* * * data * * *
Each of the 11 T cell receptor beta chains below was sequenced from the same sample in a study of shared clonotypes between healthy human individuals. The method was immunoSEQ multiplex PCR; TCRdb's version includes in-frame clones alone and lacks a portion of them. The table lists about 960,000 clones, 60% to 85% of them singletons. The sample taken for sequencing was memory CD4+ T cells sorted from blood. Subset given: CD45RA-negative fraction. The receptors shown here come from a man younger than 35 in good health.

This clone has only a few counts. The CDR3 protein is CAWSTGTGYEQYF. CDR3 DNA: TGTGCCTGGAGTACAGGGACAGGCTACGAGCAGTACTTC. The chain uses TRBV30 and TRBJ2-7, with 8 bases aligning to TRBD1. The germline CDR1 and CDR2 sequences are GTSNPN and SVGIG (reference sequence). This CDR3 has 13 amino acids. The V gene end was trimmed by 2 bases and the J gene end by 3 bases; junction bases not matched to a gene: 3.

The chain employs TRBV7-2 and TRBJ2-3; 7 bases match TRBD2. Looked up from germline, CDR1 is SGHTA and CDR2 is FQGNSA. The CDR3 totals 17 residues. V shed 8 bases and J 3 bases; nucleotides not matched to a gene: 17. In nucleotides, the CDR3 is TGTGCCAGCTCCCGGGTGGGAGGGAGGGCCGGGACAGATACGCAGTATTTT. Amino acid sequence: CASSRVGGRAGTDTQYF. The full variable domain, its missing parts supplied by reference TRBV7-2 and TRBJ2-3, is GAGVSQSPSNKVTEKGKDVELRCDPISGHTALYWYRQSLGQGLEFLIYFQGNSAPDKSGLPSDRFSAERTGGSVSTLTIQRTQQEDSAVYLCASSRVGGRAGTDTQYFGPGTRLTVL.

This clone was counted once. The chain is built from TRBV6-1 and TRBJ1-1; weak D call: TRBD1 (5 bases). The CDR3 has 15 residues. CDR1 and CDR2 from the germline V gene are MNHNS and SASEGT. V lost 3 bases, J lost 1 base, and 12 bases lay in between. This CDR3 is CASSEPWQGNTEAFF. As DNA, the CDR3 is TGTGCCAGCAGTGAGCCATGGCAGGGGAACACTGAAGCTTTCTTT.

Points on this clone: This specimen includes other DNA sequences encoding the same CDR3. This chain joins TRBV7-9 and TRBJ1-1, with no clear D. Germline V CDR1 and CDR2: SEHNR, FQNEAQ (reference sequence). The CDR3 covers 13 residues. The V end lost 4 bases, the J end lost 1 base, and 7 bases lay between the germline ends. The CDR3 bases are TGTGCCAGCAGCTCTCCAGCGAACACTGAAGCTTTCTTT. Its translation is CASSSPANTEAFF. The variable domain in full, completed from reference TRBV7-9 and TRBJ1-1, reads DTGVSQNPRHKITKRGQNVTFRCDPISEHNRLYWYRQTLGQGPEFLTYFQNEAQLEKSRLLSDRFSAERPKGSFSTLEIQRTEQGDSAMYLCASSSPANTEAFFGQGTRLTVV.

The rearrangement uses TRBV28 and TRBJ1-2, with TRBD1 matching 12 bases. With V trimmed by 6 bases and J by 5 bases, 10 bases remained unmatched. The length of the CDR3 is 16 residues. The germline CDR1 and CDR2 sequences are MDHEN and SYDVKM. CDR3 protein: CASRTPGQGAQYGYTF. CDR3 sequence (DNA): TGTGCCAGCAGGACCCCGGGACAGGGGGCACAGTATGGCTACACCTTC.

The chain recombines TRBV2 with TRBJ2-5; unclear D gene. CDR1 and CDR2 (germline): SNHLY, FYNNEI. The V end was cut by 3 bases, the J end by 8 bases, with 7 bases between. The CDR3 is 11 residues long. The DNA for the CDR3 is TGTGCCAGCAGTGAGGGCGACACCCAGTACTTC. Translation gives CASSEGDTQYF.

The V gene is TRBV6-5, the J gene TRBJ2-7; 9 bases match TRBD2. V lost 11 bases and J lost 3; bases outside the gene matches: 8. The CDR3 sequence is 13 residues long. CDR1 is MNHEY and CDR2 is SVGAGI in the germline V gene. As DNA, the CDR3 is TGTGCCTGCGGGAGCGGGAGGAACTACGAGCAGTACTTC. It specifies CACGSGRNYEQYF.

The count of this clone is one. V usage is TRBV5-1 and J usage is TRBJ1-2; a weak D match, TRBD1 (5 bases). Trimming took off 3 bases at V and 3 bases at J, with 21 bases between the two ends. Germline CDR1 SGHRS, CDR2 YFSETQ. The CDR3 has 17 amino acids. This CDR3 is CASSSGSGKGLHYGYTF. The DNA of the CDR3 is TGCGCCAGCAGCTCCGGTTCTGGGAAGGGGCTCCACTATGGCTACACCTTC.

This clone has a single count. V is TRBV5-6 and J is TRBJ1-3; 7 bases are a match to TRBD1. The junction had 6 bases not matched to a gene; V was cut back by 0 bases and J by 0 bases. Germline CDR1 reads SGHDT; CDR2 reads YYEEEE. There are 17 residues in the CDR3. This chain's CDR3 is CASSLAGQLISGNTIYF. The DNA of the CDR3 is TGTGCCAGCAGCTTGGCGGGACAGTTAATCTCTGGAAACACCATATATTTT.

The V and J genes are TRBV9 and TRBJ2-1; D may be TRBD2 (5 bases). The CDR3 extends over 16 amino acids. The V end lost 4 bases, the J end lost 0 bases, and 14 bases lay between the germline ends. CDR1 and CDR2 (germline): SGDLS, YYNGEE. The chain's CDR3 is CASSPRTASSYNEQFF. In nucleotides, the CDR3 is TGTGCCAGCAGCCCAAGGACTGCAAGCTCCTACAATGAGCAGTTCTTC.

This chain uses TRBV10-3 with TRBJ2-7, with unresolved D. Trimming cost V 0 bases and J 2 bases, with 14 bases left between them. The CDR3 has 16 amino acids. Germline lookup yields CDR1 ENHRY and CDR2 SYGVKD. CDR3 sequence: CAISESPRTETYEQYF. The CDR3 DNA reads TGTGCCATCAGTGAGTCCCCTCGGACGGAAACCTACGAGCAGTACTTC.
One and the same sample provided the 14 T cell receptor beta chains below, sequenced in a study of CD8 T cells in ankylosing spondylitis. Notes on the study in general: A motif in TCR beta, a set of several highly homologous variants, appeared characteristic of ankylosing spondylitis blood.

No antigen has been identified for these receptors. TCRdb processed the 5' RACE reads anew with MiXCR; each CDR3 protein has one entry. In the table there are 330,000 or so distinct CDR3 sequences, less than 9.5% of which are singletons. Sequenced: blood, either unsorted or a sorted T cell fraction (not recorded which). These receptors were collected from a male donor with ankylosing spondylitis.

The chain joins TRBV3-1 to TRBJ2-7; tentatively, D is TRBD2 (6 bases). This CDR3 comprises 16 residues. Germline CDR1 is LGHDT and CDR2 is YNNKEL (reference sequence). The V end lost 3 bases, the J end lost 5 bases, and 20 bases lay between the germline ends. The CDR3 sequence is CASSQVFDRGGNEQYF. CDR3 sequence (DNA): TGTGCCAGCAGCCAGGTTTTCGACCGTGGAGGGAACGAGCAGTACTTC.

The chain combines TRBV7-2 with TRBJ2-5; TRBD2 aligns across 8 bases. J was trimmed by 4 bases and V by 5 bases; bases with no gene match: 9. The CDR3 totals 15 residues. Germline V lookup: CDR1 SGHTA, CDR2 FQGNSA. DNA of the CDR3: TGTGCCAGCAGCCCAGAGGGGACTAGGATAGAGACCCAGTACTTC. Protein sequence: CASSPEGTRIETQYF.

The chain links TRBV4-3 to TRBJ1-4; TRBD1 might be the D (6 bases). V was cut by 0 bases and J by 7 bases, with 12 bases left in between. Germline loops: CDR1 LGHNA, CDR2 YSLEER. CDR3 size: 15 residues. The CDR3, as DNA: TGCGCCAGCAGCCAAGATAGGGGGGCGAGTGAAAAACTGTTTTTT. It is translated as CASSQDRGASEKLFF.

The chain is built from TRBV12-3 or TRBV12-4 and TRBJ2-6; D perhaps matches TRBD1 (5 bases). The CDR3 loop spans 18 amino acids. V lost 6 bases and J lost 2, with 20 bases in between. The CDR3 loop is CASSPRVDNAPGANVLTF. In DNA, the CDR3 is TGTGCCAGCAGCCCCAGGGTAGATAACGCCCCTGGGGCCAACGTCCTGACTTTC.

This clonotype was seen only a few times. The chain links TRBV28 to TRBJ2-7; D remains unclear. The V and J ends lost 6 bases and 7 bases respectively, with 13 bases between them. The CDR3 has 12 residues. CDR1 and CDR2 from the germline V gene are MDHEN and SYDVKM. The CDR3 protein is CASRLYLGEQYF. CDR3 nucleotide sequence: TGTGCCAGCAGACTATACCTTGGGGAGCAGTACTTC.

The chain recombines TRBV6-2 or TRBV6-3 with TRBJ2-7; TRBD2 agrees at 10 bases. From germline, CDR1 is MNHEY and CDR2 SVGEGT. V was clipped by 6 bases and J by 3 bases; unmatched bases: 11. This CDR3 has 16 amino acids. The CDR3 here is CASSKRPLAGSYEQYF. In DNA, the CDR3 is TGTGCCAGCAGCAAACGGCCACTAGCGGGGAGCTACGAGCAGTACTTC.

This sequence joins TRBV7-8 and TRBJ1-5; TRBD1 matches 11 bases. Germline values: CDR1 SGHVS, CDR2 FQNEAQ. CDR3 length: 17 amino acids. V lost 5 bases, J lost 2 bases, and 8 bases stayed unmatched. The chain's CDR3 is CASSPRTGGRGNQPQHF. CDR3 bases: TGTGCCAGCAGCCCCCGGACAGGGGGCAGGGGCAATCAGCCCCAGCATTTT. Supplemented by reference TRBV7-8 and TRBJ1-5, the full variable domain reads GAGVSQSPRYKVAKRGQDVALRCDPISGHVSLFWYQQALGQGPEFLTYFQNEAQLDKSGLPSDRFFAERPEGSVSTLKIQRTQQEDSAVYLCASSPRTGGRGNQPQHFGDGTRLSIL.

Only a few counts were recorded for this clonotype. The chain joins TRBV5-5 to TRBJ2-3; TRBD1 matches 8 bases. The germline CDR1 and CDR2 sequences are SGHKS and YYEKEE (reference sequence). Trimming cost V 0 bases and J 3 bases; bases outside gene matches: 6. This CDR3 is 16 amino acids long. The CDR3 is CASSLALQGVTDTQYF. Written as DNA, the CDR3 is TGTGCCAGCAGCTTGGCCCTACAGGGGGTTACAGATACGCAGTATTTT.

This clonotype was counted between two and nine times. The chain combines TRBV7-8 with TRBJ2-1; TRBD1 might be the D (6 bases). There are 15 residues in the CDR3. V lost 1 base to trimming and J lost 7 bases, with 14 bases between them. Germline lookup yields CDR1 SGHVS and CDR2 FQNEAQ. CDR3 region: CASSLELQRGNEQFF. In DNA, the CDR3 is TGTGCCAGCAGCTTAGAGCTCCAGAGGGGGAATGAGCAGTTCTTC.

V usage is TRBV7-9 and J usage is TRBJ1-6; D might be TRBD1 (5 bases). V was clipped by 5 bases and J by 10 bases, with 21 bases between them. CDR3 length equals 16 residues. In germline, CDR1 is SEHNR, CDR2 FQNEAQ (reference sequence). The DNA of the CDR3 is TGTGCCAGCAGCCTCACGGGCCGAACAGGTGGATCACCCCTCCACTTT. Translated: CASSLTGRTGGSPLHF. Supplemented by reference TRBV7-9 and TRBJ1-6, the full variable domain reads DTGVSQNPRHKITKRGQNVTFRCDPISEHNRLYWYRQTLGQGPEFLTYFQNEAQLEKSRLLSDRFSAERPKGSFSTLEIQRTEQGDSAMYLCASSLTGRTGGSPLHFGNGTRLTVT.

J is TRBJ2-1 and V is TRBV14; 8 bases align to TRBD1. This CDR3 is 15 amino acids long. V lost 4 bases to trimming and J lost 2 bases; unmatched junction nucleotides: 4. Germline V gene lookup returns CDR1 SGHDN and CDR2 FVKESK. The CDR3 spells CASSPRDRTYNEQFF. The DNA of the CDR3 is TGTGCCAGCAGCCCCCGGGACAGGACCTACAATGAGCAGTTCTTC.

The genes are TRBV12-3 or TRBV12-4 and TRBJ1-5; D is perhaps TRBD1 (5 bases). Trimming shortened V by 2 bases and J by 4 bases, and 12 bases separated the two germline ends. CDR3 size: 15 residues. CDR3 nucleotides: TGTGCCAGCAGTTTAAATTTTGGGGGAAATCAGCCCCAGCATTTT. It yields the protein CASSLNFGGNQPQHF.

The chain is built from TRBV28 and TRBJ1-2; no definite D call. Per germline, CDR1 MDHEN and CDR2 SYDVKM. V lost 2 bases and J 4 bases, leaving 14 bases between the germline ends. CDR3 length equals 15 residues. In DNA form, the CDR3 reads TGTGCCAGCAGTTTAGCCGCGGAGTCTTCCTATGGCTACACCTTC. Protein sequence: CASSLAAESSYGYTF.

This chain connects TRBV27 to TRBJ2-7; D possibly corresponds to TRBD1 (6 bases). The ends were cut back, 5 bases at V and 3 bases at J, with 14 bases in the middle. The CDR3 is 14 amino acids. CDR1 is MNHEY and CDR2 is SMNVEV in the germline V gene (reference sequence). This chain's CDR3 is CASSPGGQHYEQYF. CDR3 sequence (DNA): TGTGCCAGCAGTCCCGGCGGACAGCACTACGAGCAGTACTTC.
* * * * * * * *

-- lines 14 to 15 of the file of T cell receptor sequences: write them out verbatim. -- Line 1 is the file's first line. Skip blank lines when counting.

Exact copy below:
No antigen has been identified for these receptors. TCRdb processed the 5' RACE reads anew with MiXCR; each CDR3 protein has one entry. In the table there are 330,000 or so distinct CDR3 sequences, less than 9.5% of which are singletons. Sequenced: blood, either unsorted or a sorted T cell fraction (not recorded which). These receptors were collected from a male donor with ankylosing spondylitis.

The chain joins TRBV3-1 to TRBJ2-7; tentatively, D is TRBD2 (6 bases). This CDR3 comprises 16 residues. Germline CDR1 is LGHDT and CDR2 is YNNKEL (reference sequence). The V end lost 3 bases, the J end lost 5 bases, and 20 bases lay between the germline ends. The CDR3 sequence is CASSQVFDRGGNEQYF. CDR3 sequence (DNA): TGTGCCAGCAGCCAGGTTTTCGACCGTGGAGGGAACGAGCAGTACTTC.